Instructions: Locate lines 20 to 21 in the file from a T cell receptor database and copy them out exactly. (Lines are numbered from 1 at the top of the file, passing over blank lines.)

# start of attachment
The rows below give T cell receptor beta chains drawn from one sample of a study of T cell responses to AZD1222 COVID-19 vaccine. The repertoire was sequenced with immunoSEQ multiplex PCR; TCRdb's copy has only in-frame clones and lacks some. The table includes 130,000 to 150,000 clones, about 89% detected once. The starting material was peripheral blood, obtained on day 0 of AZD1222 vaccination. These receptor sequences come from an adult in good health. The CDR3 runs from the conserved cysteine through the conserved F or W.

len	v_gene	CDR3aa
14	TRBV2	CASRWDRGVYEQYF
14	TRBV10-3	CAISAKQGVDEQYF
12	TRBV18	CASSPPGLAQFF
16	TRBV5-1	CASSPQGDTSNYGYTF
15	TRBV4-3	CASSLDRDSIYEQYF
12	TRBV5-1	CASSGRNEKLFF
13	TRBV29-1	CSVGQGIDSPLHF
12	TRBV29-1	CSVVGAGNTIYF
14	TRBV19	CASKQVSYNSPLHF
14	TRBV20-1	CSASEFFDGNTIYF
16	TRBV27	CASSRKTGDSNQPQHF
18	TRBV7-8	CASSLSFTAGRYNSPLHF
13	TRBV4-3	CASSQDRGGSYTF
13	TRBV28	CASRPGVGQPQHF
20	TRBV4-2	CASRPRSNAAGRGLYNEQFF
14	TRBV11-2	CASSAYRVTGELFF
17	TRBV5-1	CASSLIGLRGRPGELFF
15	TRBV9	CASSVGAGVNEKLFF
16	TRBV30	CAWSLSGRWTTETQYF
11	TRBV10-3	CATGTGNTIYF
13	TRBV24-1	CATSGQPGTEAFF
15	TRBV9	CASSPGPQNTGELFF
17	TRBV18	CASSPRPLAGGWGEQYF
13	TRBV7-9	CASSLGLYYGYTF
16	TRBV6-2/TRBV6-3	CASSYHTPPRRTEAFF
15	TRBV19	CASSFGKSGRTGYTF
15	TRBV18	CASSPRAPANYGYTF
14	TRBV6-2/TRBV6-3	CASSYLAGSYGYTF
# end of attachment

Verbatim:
15	TRBV9	CASSVGAGVNEKLFF
16	TRBV30	CAWSLSGRWTTETQYF